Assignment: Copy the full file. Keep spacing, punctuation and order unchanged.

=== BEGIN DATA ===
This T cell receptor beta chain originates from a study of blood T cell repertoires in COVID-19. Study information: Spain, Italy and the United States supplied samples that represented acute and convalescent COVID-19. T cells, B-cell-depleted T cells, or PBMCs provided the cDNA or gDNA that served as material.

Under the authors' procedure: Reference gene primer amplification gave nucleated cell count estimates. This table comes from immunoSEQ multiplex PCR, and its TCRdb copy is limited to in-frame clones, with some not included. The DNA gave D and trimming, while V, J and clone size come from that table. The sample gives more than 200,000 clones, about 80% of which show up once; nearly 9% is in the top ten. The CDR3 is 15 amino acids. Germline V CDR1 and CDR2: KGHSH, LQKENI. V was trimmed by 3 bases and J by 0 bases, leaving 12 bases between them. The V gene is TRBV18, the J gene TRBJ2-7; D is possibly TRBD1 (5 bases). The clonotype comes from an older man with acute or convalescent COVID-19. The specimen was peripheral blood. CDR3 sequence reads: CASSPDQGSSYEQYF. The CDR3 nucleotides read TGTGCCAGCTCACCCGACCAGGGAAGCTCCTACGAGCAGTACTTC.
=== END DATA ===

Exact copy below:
This T cell receptor beta chain originates from a study of blood T cell repertoires in COVID-19. Study information: Spain, Italy and the United States supplied samples that represented acute and convalescent COVID-19. T cells, B-cell-depleted T cells, or PBMCs provided the cDNA or gDNA that served as material.

Under the authors' procedure: Reference gene primer amplification gave nucleated cell count estimates. This table comes from immunoSEQ multiplex PCR, and its TCRdb copy is limited to in-frame clones, with some not included. The DNA gave D and trimming, while V, J and clone size come from that table. The sample gives more than 200,000 clones, about 80% of which show up once; nearly 9% is in the top ten. The CDR3 is 15 amino acids. Germline V CDR1 and CDR2: KGHSH, LQKENI. V was trimmed by 3 bases and J by 0 bases, leaving 12 bases between them. The V gene is TRBV18, the J gene TRBJ2-7; D is possibly TRBD1 (5 bases). The clonotype comes from an older man with acute or convalescent COVID-19. The specimen was peripheral blood. CDR3 sequence reads: CASSPDQGSSYEQYF. The CDR3 nucleotides read TGTGCCAGCTCACCCGACCAGGGAAGCTCCTACGAGCAGTACTTC.